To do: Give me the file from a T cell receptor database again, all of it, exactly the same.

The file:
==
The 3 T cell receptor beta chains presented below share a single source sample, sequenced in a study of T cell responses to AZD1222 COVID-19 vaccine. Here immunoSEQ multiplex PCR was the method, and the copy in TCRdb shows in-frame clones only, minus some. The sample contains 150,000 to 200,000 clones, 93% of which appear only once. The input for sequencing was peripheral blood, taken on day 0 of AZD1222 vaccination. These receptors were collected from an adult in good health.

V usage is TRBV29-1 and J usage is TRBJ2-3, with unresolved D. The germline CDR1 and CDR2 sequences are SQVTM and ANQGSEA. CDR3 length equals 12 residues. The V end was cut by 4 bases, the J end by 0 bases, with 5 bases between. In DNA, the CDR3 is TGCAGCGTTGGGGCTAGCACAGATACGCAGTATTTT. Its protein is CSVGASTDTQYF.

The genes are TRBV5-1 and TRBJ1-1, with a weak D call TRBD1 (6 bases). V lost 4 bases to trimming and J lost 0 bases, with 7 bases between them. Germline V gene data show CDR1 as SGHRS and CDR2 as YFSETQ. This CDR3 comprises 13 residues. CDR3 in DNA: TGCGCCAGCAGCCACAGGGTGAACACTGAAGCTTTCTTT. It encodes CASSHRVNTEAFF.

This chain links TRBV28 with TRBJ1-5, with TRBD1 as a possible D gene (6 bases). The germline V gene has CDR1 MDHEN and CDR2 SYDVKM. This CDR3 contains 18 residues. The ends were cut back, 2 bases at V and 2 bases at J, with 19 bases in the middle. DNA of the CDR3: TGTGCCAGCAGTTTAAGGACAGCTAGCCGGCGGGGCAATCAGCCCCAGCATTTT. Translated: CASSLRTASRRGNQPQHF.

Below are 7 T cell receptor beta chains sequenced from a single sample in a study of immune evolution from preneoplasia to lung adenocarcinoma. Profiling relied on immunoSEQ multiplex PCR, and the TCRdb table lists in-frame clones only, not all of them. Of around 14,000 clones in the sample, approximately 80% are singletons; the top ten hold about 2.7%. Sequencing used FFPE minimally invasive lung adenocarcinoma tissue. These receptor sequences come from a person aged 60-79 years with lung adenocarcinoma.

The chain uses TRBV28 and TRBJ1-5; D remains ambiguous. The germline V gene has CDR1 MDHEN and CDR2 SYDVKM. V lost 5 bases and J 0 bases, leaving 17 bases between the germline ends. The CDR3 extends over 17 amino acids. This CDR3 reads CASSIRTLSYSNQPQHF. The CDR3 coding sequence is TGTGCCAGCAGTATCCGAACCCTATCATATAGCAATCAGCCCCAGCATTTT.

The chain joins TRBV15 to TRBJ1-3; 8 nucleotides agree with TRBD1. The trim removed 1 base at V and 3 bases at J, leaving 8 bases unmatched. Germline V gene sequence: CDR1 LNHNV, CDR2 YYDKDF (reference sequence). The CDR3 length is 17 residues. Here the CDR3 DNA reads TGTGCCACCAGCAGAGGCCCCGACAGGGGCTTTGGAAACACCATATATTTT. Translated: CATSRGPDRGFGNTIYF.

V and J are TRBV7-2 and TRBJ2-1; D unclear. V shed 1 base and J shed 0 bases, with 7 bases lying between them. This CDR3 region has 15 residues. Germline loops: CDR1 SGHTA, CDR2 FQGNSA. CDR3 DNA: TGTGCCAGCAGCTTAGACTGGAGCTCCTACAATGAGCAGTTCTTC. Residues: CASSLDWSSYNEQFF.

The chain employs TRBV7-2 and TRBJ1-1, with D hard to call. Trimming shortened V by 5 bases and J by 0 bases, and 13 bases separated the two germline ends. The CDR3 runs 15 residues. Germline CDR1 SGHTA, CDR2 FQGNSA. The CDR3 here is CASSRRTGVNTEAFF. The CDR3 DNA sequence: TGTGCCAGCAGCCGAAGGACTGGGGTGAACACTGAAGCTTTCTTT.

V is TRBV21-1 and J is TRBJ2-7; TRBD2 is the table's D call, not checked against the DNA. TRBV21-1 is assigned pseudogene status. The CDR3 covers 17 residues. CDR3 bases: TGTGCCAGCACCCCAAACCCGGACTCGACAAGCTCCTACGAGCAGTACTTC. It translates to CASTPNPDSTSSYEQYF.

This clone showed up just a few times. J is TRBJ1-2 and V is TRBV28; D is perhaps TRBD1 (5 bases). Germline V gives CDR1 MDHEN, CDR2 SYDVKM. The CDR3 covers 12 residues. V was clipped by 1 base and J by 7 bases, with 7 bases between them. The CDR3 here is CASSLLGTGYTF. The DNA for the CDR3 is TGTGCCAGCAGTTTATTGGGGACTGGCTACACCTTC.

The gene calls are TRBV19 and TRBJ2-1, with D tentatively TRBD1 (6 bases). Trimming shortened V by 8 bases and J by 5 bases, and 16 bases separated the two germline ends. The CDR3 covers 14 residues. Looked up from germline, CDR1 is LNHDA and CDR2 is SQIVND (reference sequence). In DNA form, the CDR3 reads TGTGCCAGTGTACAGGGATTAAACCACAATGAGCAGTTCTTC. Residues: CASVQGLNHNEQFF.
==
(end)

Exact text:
The 3 T cell receptor beta chains presented below share a single source sample, sequenced in a study of T cell responses to AZD1222 COVID-19 vaccine. Here immunoSEQ multiplex PCR was the method, and the copy in TCRdb shows in-frame clones only, minus some. The sample contains 150,000 to 200,000 clones, 93% of which appear only once. The input for sequencing was peripheral blood, taken on day 0 of AZD1222 vaccination. These receptors were collected from an adult in good health.

V usage is TRBV29-1 and J usage is TRBJ2-3, with unresolved D. The germline CDR1 and CDR2 sequences are SQVTM and ANQGSEA. CDR3 length equals 12 residues. The V end was cut by 4 bases, the J end by 0 bases, with 5 bases between. In DNA, the CDR3 is TGCAGCGTTGGGGCTAGCACAGATACGCAGTATTTT. Its protein is CSVGASTDTQYF.

The genes are TRBV5-1 and TRBJ1-1, with a weak D call TRBD1 (6 bases). V lost 4 bases to trimming and J lost 0 bases, with 7 bases between them. Germline V gene data show CDR1 as SGHRS and CDR2 as YFSETQ. This CDR3 comprises 13 residues. CDR3 in DNA: TGCGCCAGCAGCCACAGGGTGAACACTGAAGCTTTCTTT. It encodes CASSHRVNTEAFF.

This chain links TRBV28 with TRBJ1-5, with TRBD1 as a possible D gene (6 bases). The germline V gene has CDR1 MDHEN and CDR2 SYDVKM. This CDR3 contains 18 residues. The ends were cut back, 2 bases at V and 2 bases at J, with 19 bases in the middle. DNA of the CDR3: TGTGCCAGCAGTTTAAGGACAGCTAGCCGGCGGGGCAATCAGCCCCAGCATTTT. Translated: CASSLRTASRRGNQPQHF.

Below are 7 T cell receptor beta chains sequenced from a single sample in a study of immune evolution from preneoplasia to lung adenocarcinoma. Profiling relied on immunoSEQ multiplex PCR, and the TCRdb table lists in-frame clones only, not all of them. Of around 14,000 clones in the sample, approximately 80% are singletons; the top ten hold about 2.7%. Sequencing used FFPE minimally invasive lung adenocarcinoma tissue. These receptor sequences come from a person aged 60-79 years with lung adenocarcinoma.

The chain uses TRBV28 and TRBJ1-5; D remains ambiguous. The germline V gene has CDR1 MDHEN and CDR2 SYDVKM. V lost 5 bases and J 0 bases, leaving 17 bases between the germline ends. The CDR3 extends over 17 amino acids. This CDR3 reads CASSIRTLSYSNQPQHF. The CDR3 coding sequence is TGTGCCAGCAGTATCCGAACCCTATCATATAGCAATCAGCCCCAGCATTTT.

The chain joins TRBV15 to TRBJ1-3; 8 nucleotides agree with TRBD1. The trim removed 1 base at V and 3 bases at J, leaving 8 bases unmatched. Germline V gene sequence: CDR1 LNHNV, CDR2 YYDKDF (reference sequence). The CDR3 length is 17 residues. Here the CDR3 DNA reads TGTGCCACCAGCAGAGGCCCCGACAGGGGCTTTGGAAACACCATATATTTT. Translated: CATSRGPDRGFGNTIYF.

V and J are TRBV7-2 and TRBJ2-1; D unclear. V shed 1 base and J shed 0 bases, with 7 bases lying between them. This CDR3 region has 15 residues. Germline loops: CDR1 SGHTA, CDR2 FQGNSA. CDR3 DNA: TGTGCCAGCAGCTTAGACTGGAGCTCCTACAATGAGCAGTTCTTC. Residues: CASSLDWSSYNEQFF.

The chain employs TRBV7-2 and TRBJ1-1, with D hard to call. Trimming shortened V by 5 bases and J by 0 bases, and 13 bases separated the two germline ends. The CDR3 runs 15 residues. Germline CDR1 SGHTA, CDR2 FQGNSA. The CDR3 here is CASSRRTGVNTEAFF. The CDR3 DNA sequence: TGTGCCAGCAGCCGAAGGACTGGGGTGAACACTGAAGCTTTCTTT.

V is TRBV21-1 and J is TRBJ2-7; TRBD2 is the table's D call, not checked against the DNA. TRBV21-1 is assigned pseudogene status. The CDR3 covers 17 residues. CDR3 bases: TGTGCCAGCACCCCAAACCCGGACTCGACAAGCTCCTACGAGCAGTACTTC. It translates to CASTPNPDSTSSYEQYF.

This clone showed up just a few times. J is TRBJ1-2 and V is TRBV28; D is perhaps TRBD1 (5 bases). Germline V gives CDR1 MDHEN, CDR2 SYDVKM. The CDR3 covers 12 residues. V was clipped by 1 base and J by 7 bases, with 7 bases between them. The CDR3 here is CASSLLGTGYTF. The DNA for the CDR3 is TGTGCCAGCAGTTTATTGGGGACTGGCTACACCTTC.

The gene calls are TRBV19 and TRBJ2-1, with D tentatively TRBD1 (6 bases). Trimming shortened V by 8 bases and J by 5 bases, and 16 bases separated the two germline ends. The CDR3 covers 14 residues. Looked up from germline, CDR1 is LNHDA and CDR2 is SQIVND (reference sequence). In DNA form, the CDR3 reads TGTGCCAGTGTACAGGGATTAAACCACAATGAGCAGTTCTTC. Residues: CASVQGLNHNEQFF.